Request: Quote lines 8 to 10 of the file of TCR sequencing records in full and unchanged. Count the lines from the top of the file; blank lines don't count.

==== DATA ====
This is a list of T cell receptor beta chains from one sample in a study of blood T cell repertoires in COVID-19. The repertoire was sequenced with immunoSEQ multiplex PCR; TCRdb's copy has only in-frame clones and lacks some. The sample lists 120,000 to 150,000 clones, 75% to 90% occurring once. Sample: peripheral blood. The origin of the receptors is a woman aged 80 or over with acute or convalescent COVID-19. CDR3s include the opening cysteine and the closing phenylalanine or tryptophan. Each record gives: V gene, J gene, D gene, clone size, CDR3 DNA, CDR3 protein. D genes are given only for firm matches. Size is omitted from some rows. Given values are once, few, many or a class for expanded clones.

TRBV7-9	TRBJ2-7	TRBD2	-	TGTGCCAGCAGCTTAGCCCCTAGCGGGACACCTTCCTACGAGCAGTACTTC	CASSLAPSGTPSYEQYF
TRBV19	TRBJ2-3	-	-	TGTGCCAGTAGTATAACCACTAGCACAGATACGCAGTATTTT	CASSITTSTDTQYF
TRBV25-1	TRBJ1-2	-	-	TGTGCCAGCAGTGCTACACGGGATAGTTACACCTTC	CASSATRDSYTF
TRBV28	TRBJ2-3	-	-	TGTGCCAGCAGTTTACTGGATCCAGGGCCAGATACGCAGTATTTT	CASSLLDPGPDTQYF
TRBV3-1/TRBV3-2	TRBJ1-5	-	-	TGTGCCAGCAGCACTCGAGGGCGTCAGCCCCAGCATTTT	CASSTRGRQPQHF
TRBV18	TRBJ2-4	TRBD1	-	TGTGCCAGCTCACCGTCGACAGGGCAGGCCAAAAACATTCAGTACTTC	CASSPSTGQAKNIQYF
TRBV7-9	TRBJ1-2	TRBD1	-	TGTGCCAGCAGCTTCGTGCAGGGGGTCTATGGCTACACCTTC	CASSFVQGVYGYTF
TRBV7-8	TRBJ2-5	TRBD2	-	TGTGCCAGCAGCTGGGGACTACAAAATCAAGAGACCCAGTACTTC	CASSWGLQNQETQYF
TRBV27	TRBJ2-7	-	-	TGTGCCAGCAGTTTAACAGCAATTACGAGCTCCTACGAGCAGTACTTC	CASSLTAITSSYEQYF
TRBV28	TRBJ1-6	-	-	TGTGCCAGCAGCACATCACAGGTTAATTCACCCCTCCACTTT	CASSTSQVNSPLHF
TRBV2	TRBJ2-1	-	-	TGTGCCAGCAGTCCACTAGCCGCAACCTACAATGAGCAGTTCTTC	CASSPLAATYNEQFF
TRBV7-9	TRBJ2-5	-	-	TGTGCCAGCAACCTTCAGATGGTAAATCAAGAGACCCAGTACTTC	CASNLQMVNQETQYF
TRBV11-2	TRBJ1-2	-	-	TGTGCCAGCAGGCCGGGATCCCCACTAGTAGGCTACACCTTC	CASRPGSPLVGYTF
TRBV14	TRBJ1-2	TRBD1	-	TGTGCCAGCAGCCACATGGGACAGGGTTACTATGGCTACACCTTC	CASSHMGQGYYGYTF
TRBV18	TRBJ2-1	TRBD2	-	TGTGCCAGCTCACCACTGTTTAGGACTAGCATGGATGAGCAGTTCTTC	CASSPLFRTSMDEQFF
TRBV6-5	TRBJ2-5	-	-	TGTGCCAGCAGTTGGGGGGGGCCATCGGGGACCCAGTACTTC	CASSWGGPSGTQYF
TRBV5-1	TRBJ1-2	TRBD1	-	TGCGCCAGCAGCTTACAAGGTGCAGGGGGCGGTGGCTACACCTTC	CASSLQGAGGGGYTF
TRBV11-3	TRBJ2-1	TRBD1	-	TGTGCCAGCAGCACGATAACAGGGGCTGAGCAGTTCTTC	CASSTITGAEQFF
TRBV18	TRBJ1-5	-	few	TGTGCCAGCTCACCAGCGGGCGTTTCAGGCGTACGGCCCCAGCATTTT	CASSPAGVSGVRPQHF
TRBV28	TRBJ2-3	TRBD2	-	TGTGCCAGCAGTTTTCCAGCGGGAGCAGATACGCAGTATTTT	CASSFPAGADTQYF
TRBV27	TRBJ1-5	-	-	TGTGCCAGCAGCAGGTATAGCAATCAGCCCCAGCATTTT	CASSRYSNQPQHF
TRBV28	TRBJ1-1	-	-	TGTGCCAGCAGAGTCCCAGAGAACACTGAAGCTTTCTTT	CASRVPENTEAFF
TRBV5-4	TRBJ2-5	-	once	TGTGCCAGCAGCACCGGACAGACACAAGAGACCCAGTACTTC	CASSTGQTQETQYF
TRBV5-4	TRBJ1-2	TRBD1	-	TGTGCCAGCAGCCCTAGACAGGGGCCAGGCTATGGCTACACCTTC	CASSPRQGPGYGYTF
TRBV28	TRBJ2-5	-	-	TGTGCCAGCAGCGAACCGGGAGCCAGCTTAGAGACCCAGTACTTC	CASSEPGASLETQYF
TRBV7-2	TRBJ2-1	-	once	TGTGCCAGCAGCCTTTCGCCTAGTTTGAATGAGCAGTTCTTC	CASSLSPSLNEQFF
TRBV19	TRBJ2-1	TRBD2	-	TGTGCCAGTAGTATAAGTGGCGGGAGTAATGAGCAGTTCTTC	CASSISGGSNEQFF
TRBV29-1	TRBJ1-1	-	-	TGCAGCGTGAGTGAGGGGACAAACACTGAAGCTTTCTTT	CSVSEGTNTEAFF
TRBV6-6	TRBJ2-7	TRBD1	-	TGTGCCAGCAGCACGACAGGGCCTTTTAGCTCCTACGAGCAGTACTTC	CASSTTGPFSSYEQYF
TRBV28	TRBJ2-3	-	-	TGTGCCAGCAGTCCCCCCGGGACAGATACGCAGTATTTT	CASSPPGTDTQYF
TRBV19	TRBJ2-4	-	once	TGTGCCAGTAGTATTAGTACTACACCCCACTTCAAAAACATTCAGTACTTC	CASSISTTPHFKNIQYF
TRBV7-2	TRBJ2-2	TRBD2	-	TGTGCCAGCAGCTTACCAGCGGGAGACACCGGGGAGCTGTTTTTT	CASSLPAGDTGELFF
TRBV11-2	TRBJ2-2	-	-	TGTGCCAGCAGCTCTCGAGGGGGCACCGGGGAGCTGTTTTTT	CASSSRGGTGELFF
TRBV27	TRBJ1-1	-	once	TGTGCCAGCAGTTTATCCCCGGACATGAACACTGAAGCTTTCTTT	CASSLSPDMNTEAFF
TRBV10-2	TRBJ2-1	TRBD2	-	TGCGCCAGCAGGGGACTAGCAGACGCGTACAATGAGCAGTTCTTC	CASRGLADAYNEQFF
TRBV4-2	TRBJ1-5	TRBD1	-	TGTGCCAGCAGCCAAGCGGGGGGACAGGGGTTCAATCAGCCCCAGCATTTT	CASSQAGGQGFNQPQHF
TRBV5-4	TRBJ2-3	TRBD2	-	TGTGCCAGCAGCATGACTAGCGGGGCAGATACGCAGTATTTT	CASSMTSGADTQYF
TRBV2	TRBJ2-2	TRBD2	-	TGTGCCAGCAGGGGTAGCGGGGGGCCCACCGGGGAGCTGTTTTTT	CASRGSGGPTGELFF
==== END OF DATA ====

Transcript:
TRBV7-9	TRBJ1-2	TRBD1	-	TGTGCCAGCAGCTTCGTGCAGGGGGTCTATGGCTACACCTTC	CASSFVQGVYGYTF
TRBV7-8	TRBJ2-5	TRBD2	-	TGTGCCAGCAGCTGGGGACTACAAAATCAAGAGACCCAGTACTTC	CASSWGLQNQETQYF
TRBV27	TRBJ2-7	-	-	TGTGCCAGCAGTTTAACAGCAATTACGAGCTCCTACGAGCAGTACTTC	CASSLTAITSSYEQYF